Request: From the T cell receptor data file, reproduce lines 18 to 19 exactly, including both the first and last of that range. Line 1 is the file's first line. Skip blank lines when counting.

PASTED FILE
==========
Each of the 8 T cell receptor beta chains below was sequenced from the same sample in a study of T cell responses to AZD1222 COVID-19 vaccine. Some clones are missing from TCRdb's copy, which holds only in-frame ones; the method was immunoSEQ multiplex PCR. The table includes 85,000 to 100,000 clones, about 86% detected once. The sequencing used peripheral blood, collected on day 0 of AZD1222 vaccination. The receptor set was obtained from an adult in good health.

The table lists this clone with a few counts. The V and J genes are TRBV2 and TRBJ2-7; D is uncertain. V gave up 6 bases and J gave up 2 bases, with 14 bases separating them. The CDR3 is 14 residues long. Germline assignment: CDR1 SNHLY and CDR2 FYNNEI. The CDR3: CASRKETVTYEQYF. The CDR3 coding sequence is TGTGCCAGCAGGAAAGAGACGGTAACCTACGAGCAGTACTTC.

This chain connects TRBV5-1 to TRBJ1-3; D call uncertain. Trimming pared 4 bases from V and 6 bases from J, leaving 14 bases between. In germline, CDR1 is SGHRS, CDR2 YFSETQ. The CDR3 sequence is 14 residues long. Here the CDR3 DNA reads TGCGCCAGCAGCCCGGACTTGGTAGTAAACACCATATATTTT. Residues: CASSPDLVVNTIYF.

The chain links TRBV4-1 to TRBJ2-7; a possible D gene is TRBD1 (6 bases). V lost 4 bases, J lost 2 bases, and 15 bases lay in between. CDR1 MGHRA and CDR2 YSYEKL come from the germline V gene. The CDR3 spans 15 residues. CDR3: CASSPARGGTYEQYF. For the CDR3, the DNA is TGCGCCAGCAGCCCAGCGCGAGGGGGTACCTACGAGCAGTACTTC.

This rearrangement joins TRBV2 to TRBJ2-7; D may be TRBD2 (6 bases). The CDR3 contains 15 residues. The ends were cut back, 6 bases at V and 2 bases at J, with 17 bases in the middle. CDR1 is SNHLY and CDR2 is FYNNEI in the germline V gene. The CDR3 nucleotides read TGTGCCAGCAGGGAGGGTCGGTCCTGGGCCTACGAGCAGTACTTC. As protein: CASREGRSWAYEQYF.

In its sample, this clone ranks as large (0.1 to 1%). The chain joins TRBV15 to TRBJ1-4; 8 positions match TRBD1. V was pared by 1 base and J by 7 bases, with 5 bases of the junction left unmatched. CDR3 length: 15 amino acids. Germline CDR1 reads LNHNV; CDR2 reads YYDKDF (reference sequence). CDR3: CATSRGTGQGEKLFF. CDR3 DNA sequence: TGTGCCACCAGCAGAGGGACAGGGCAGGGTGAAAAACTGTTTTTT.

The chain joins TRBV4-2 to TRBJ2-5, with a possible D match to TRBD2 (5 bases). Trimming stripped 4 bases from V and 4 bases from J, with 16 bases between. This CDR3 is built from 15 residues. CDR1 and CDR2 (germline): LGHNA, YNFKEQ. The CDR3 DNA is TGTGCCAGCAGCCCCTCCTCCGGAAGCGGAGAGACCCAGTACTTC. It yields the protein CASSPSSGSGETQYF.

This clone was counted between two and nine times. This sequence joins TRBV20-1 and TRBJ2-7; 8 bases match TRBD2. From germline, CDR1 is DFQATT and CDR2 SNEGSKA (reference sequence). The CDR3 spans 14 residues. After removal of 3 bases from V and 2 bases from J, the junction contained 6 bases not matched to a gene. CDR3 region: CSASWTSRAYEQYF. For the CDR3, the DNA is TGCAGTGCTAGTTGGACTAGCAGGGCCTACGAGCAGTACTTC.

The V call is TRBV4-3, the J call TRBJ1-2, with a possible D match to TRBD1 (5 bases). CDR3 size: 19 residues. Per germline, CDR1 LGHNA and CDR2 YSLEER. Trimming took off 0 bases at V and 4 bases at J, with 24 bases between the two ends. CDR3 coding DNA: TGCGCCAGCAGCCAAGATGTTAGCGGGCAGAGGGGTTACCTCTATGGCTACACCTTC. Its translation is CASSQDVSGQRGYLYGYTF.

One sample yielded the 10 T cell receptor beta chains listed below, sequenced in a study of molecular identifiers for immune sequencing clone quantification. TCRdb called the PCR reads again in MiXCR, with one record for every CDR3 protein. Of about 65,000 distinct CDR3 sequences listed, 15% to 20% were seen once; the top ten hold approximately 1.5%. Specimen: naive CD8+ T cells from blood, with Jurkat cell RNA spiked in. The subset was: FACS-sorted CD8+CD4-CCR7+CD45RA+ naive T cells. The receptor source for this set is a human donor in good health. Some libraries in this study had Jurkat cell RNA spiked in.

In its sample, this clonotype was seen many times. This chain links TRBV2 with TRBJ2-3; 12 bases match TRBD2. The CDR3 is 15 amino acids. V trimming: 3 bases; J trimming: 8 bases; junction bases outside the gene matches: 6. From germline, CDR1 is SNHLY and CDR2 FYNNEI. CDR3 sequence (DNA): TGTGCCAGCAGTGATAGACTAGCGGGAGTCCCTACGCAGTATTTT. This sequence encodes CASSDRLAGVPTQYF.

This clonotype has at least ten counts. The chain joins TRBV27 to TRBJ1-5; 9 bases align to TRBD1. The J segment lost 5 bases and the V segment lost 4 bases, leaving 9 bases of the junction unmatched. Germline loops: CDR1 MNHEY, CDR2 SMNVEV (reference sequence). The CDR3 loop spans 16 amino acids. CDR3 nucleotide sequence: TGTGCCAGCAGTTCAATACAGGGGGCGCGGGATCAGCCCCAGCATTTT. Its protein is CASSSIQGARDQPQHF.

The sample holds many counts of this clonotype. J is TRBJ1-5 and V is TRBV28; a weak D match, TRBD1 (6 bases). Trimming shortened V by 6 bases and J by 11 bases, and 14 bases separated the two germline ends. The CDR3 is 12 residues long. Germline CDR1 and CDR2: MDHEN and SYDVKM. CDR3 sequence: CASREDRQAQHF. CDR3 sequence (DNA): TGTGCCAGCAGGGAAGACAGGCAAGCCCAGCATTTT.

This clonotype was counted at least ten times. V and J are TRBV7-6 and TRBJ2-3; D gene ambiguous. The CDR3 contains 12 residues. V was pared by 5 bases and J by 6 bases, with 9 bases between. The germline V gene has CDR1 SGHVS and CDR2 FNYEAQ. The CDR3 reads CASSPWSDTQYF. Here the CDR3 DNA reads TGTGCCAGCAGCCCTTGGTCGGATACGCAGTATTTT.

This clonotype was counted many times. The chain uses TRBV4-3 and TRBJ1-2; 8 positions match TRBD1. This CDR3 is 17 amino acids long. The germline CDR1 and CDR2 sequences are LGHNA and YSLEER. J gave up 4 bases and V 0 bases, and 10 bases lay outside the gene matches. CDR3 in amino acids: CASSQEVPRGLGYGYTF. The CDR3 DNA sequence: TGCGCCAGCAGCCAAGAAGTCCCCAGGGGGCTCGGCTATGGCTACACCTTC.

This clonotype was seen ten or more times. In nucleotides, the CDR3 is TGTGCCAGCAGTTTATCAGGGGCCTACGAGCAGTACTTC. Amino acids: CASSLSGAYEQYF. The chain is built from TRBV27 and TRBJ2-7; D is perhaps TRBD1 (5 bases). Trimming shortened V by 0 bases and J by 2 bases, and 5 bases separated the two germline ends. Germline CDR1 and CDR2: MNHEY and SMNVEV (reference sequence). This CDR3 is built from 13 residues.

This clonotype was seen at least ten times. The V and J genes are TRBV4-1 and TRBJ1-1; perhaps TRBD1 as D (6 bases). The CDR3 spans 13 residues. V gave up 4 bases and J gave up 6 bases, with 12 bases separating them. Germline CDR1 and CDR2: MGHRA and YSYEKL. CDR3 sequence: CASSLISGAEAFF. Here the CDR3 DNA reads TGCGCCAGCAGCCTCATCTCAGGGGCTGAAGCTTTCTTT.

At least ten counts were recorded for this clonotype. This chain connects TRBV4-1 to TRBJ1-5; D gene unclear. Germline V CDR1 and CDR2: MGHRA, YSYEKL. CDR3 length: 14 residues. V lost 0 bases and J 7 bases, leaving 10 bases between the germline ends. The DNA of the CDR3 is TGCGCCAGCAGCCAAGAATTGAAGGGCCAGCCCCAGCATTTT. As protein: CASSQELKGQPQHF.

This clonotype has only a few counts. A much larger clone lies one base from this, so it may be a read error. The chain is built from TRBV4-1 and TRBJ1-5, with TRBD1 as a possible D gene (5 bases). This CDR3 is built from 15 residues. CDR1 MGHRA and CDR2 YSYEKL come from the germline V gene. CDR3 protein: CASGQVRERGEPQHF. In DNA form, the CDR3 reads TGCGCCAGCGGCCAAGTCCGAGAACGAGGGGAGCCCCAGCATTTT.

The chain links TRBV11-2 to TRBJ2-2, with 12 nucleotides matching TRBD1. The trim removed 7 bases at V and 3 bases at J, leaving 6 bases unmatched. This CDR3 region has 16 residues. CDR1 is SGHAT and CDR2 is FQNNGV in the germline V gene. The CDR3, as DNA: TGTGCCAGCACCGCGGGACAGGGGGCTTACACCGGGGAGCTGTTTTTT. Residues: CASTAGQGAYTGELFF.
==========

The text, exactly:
At least ten counts were recorded for this clonotype. This chain connects TRBV4-1 to TRBJ1-5; D gene unclear. Germline V CDR1 and CDR2: MGHRA, YSYEKL. CDR3 length: 14 residues. V lost 0 bases and J 7 bases, leaving 10 bases between the germline ends. The DNA of the CDR3 is TGCGCCAGCAGCCAAGAATTGAAGGGCCAGCCCCAGCATTTT. As protein: CASSQELKGQPQHF.

This clonotype has only a few counts. A much larger clone lies one base from this, so it may be a read error. The chain is built from TRBV4-1 and TRBJ1-5, with TRBD1 as a possible D gene (5 bases). This CDR3 is built from 15 residues. CDR1 MGHRA and CDR2 YSYEKL come from the germline V gene. CDR3 protein: CASGQVRERGEPQHF. In DNA form, the CDR3 reads TGCGCCAGCGGCCAAGTCCGAGAACGAGGGGAGCCCCAGCATTTT.